The Easton Avenue retaining wall is continued at a right angle to support land of the defendant, and after running south along the eastern end of Rock Street and on the west line of land of the defendant, a distance of thirty-six feet, makes another angle toward and then through the Corideo property, turns gradually toward the south and, steadily reducing in height, ends at the southern end of the passway referred to. Along the westerly side of the passway are the remains of an old wooden fence, evidently referred to in the deed, roughly marking its course. This retaining wall, for some distance from the Gaffney property toward Easton Avenue, is fifteen feet, more or less, distant from the Kramer property, and marks the easterly line of the passway, but where the passway approaches Rock Street, the retaining wall comes to a point a little over two feet from the corner of Rock Street and the Kramer property. This retaining wall is in the same location it was at the time when Gaffney conveyed to Albert and Albert to Corideo, as hereinbefore set forth. At the time when Gaffney conveyed to Albert and Albert to Corideo, the only access to the rear lot, which the administrator of Gaffney subsequently conveyed to the plaintiffs, was through the passway hereinbefore mentioned. Access was had through this passway to the rear lot (now owned by the plaintiffs) after the conveyance by Gaffney to Albert and by Albert to Corideo, for trucks and teams as well as for pedestrians. At the Rock Street entrance the traffic passed over the northeastern corner of the Kramer property.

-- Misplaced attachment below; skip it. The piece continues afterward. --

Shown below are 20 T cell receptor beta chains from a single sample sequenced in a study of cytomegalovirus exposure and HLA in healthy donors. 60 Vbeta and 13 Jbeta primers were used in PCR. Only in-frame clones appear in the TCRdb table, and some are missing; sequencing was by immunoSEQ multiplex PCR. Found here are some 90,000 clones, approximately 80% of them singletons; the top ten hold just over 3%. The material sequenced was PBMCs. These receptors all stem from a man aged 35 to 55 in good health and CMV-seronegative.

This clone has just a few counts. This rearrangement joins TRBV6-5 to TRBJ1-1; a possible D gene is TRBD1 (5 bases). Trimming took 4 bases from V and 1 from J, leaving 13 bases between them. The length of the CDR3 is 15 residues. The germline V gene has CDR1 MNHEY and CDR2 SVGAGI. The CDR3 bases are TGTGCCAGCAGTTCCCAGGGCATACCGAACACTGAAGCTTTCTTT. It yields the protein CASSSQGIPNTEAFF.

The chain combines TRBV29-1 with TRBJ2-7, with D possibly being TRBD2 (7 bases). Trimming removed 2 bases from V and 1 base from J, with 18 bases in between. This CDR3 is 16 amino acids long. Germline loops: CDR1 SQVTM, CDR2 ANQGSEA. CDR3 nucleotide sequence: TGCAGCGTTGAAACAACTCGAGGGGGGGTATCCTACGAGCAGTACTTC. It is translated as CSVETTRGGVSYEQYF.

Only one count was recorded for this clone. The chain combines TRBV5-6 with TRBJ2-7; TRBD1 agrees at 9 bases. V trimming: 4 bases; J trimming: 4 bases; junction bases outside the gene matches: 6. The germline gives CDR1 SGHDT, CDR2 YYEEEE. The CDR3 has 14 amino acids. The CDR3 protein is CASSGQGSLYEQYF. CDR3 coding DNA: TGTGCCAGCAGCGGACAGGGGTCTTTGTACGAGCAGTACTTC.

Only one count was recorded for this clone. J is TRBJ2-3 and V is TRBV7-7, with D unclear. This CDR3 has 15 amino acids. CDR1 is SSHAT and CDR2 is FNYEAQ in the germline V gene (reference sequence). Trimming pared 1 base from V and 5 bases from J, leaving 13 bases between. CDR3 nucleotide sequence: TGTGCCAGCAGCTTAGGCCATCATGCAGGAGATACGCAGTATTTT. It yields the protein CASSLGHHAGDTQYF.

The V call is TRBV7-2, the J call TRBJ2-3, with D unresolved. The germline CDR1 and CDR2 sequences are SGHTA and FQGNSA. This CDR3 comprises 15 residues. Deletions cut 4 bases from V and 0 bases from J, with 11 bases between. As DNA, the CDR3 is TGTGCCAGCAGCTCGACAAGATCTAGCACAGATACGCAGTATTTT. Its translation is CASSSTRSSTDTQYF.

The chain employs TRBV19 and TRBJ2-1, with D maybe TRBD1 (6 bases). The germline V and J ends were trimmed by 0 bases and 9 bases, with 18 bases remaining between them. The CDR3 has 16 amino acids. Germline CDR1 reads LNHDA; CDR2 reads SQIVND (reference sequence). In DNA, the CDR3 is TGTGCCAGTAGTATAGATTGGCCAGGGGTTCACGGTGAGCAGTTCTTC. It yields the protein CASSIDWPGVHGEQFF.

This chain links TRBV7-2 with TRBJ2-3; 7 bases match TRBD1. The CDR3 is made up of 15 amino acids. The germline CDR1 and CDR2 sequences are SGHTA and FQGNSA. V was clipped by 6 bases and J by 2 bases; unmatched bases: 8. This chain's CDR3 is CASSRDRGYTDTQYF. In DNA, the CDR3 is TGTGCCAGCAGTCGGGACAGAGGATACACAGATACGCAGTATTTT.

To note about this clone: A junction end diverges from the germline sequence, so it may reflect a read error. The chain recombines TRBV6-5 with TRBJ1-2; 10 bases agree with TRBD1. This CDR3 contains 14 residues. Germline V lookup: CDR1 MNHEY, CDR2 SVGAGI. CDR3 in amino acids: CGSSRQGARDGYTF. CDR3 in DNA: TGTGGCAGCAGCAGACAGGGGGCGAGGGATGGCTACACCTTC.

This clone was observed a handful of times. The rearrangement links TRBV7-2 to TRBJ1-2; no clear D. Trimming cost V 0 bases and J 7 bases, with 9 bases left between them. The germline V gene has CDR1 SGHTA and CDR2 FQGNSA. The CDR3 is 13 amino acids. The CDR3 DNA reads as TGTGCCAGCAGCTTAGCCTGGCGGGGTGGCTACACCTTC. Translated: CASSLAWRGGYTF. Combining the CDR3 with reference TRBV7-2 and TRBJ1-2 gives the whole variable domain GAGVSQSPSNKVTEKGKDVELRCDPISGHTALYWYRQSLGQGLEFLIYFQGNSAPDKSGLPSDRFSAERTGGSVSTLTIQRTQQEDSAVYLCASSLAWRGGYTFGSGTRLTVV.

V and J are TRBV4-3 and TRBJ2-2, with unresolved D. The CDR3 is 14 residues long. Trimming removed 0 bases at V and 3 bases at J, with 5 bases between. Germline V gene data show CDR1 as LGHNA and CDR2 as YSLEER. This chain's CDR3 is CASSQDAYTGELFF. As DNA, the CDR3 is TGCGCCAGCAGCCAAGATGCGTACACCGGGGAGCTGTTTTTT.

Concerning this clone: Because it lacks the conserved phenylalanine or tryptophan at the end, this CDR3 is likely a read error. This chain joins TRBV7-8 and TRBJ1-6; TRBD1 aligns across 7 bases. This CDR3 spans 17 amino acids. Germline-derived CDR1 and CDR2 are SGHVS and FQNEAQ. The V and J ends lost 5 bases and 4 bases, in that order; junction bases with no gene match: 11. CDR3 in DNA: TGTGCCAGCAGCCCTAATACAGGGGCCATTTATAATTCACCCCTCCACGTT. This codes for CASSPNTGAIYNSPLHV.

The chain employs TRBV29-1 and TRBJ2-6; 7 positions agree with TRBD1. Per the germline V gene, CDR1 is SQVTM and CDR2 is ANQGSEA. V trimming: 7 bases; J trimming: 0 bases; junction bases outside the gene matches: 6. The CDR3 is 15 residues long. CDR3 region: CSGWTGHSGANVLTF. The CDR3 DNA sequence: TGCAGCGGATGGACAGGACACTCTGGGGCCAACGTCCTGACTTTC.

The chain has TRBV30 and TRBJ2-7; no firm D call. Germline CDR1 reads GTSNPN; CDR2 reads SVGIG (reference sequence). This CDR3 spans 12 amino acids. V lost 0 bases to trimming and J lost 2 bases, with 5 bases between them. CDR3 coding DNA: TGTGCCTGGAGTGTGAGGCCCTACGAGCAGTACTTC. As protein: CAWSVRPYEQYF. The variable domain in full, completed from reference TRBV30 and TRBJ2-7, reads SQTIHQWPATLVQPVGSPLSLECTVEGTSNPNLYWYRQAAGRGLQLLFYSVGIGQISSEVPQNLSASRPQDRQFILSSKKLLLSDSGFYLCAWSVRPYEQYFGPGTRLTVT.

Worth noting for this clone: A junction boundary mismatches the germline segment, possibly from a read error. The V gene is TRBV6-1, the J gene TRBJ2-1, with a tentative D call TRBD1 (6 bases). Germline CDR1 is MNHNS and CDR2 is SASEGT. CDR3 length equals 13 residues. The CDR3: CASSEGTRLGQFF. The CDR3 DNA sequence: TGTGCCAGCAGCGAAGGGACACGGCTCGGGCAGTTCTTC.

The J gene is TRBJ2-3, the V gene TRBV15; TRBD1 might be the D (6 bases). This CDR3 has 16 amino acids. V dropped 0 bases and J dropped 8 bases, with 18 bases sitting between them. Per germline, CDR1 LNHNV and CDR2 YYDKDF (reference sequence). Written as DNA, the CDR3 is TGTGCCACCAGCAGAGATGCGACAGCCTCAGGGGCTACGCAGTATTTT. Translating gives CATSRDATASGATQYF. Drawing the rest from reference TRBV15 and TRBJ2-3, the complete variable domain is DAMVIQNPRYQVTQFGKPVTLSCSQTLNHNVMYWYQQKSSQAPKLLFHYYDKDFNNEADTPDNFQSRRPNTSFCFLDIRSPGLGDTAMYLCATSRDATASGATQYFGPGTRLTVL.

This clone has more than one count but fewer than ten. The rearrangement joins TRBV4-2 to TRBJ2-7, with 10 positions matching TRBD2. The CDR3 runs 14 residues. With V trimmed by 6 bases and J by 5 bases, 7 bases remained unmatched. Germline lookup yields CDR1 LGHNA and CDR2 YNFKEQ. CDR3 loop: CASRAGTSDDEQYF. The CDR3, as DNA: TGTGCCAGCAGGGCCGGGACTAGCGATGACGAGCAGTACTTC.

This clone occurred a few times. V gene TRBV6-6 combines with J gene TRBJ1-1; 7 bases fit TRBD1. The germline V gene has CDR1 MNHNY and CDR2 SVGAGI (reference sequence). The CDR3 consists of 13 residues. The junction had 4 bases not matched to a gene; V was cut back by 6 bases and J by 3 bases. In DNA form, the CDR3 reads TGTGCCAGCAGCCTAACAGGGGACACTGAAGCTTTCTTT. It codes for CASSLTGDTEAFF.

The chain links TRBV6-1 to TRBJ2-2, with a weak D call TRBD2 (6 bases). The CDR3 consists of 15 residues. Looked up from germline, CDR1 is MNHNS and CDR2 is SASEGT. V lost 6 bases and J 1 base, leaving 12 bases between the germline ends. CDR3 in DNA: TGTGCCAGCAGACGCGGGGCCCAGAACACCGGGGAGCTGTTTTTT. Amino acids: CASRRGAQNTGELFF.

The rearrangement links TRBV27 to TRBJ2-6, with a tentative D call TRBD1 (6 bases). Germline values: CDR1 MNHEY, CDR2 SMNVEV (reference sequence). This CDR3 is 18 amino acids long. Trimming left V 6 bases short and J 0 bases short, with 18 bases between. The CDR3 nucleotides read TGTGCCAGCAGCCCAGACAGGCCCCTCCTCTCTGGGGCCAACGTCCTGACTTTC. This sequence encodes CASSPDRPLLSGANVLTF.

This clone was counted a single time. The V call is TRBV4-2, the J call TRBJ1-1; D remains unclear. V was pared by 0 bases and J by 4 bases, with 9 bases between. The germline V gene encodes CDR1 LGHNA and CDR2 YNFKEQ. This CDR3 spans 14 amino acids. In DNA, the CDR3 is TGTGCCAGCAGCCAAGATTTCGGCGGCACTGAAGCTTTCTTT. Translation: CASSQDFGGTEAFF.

When one of the trucks using this passway jammed the corner of the veranda of the house on the Kramer property, one Stolfi, a successor in title of Kramer, had a surveyor locate his northeast corner and set up a post there which resulted in narrowing the entrance to the passway to two or three feet. There is a discrepancy between the description contained in the deed and the monuments on the ground. The plaintiffs are the owners of other land adjoining the land they purchased from the estate of Gaffney, which land fronts on North Main Street, and over which they have a driveway and a means of ingress and egress from the land purchased from the estate of Gaffney to North Main Street.